Originally written by Catherine R. Bell in March 2016.
Staying inspired running a business can be hard. Entrepreneurship can be just as rewarding as it is challenging.
So, how do I stay inspired?
I stay inspired by having a meaningful vision, working with awesome people, leaning on core values, and learning continuously.
Learning keeps me alive. What am I open to? How am I pushing my own developmental envelope? Learning drives business innovation, which ignites my passion and fuels me.
Here are my top three tips to stay inspired on your quest as an entrepreneur:
#1 Challenge the Status Quo
I continually ask myself the question “Why?” and “What is needed most?”. For example, most job descriptions are terrible. They are boring descriptions of companies, success factors, experiences needed, personal characteristics, blah, blah, blah – BORING!
Why does it have to be this way? It doesn’t! At BluEra, an executive search, team transformation and coaching firm I co-founded, we create videos of our clients articulating their corporate cultures and the importance of the role we are hiring for. While we hire a professional videographer, you can do this cheaply and easily with your smart phone. Now, our clients have exciting and unique position descriptions – something that sets them apart. It’s also a heck of a lot more fun to do!
I invite you to iterate on what exists now to solve a business problem. I work at radiating and modelling a new way of business daily by challenging my own assumptions.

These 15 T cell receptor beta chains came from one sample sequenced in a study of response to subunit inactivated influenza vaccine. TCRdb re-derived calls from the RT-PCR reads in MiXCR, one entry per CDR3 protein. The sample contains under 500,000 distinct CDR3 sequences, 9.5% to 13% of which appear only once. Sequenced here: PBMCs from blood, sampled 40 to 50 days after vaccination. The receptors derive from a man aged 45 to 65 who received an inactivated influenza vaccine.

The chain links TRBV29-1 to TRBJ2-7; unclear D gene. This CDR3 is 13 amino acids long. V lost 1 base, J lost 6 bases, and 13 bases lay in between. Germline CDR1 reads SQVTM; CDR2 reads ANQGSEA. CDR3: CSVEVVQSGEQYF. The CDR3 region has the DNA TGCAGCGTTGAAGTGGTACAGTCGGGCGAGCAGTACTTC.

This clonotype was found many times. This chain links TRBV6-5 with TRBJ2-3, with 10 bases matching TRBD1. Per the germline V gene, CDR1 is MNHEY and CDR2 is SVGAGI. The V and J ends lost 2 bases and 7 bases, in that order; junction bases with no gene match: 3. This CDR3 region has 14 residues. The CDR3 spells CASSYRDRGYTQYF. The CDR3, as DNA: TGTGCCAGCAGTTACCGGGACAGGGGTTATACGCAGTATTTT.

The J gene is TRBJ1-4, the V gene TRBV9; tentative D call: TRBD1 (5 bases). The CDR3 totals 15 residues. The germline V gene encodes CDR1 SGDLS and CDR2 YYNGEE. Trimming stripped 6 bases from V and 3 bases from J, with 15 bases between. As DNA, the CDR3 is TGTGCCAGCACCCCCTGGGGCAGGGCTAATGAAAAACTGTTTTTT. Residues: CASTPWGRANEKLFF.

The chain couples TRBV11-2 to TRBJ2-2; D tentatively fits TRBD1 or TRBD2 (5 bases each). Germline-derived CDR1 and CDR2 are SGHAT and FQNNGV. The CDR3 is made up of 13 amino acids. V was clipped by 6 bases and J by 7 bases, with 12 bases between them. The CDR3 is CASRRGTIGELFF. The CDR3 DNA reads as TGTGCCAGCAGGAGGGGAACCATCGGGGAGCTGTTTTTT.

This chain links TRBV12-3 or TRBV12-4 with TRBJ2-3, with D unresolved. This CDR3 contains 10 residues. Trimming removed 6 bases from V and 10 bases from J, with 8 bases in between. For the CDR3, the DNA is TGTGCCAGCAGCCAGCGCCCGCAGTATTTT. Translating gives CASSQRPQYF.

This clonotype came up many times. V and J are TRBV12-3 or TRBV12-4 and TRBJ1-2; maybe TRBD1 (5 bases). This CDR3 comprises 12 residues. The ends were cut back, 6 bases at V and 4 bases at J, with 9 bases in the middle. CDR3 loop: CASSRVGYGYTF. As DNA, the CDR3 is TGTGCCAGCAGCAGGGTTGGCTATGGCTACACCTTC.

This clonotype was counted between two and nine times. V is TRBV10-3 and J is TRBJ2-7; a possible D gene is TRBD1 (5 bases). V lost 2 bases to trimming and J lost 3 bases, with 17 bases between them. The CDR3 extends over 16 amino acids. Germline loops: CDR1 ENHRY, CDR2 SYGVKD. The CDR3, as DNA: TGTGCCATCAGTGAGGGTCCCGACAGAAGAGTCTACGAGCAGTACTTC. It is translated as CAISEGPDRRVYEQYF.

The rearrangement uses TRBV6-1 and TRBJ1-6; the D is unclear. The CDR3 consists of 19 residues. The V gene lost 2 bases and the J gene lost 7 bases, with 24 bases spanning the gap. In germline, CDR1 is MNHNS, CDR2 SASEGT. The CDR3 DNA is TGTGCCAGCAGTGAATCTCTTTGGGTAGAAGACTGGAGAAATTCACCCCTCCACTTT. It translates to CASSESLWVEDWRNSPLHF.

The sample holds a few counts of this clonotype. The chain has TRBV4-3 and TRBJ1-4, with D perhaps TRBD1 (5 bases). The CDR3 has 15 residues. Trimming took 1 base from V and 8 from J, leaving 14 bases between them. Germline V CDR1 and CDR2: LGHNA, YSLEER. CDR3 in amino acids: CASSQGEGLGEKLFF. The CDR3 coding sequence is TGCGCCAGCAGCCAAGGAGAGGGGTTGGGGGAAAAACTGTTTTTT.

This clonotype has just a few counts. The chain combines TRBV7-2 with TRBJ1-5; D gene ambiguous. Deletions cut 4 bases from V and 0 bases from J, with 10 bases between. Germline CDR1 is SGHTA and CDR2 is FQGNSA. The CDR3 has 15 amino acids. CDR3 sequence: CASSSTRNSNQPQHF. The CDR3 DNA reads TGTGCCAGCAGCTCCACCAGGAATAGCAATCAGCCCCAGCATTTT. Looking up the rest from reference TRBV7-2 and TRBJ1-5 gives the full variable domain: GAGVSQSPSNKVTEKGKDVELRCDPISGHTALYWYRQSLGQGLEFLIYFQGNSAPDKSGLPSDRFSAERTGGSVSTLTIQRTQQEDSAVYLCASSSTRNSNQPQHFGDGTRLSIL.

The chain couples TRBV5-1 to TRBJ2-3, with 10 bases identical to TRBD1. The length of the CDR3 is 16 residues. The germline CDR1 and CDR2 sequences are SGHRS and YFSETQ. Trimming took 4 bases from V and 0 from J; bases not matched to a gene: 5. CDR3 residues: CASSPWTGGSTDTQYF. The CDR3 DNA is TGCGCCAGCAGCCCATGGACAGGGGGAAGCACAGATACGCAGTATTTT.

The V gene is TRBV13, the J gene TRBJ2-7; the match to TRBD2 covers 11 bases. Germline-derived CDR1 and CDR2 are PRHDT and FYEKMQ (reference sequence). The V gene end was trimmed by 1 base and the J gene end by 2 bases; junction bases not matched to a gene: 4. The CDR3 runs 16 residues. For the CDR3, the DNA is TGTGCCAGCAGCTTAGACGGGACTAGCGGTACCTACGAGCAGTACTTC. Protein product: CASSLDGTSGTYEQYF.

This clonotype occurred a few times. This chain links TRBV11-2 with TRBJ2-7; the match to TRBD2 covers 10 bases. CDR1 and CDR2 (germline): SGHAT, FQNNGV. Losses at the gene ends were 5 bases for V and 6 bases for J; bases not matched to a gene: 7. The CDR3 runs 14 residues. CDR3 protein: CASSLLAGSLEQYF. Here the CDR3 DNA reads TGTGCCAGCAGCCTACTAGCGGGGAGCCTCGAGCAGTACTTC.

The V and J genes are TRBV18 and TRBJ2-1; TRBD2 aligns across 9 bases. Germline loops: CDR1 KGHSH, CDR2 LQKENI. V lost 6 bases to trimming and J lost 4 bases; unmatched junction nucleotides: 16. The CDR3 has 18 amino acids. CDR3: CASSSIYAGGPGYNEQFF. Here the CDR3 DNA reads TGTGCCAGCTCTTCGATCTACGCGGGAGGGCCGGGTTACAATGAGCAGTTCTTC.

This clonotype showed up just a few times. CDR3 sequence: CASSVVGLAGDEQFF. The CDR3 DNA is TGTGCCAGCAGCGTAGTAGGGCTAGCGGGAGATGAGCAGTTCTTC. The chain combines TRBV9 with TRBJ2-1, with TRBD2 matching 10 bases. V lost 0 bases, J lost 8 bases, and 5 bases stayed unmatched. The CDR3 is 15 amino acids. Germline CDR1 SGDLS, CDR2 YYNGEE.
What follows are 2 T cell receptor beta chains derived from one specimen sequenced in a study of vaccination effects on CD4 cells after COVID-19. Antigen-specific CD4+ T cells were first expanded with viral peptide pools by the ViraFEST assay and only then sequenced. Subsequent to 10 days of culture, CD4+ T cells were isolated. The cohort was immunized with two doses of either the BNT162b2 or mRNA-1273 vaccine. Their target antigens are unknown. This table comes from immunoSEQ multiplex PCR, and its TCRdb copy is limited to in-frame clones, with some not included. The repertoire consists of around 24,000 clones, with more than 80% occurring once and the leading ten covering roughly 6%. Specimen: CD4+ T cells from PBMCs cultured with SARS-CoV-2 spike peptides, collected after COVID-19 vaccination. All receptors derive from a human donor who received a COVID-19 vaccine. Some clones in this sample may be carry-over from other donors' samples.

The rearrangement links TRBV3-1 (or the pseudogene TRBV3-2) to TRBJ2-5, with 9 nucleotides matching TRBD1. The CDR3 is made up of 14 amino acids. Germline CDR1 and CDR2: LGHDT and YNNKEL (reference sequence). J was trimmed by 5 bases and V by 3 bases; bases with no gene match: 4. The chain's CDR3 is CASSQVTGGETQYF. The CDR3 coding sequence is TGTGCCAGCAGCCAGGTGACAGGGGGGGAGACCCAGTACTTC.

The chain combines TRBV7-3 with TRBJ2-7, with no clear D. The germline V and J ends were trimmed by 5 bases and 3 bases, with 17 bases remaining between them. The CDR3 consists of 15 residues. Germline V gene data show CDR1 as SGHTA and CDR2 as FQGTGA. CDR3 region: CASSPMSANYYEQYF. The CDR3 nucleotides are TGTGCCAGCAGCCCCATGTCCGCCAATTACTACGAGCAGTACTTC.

#2 Get outside of your comfort zone
Recently, I took an aerial yoga class at Miraval. I’m a trained yoga instructor, but had never done an aerial yoga class. It was pretty uncomfortable swinging through the air intertwined in a silk rope. And though the class had nothing to do with business, it taught me the importance of being confident, knowing my own boundaries, and trying new things—all skills I can directly apply to my company. Doing new things gives me soul fuel.
If you don’t have a business background and are new to the world of entrepreneurship, for example, consider taking courses that’ll challenge you to think differently, develop new skills, and explore the aspects of business you haven’t yet touched on. While completing my MBA, I leaned into my tax class since it was something I knew I didn’t have enough first-hand experience with. Not only did that course provide me with a business building block, but I now know what questions to ask tax lawyers and accountants.
#3 Create a positive memory for someone in your organization
I try to do this every day. Most people leave organizations because of their bosses, and many rate doing household chores as more enjoyable than spending time with their managers, according to researchers Tom Rath and Jim Harter in Well Being: The Five Essential Elements.
I’ll randomly leave notes on my colleagues’ desks to give them a little inspiration, and applaud them when I catch them doing good work. Often they respond with a comment of how that note inspired them just a little bit more or was in alignment with what they are working on today. Doing little acts of kindness for suppliers, partners, clients, and team members—like sending flowers, cookies, balloons, jelly beans, or thanking employees for their hard work—shows them your appreciation and makes you happier in return.
These small acts make a big difference – increasing staff engagement and morale, which studies show improve financial results.
I call this creating heart wind.
Challenge the status quo, get outside your comfort zone and create positive memories for your team will keep you inspired. For me, these fuel my soul, create heart wind and keep me lightly radiant – all part of my recipe for inspiration as an entrepreneur.
Learn more about becoming a remarkable leader and building remarkable teams, business and communities in my best-selling book, The Awakened Company.
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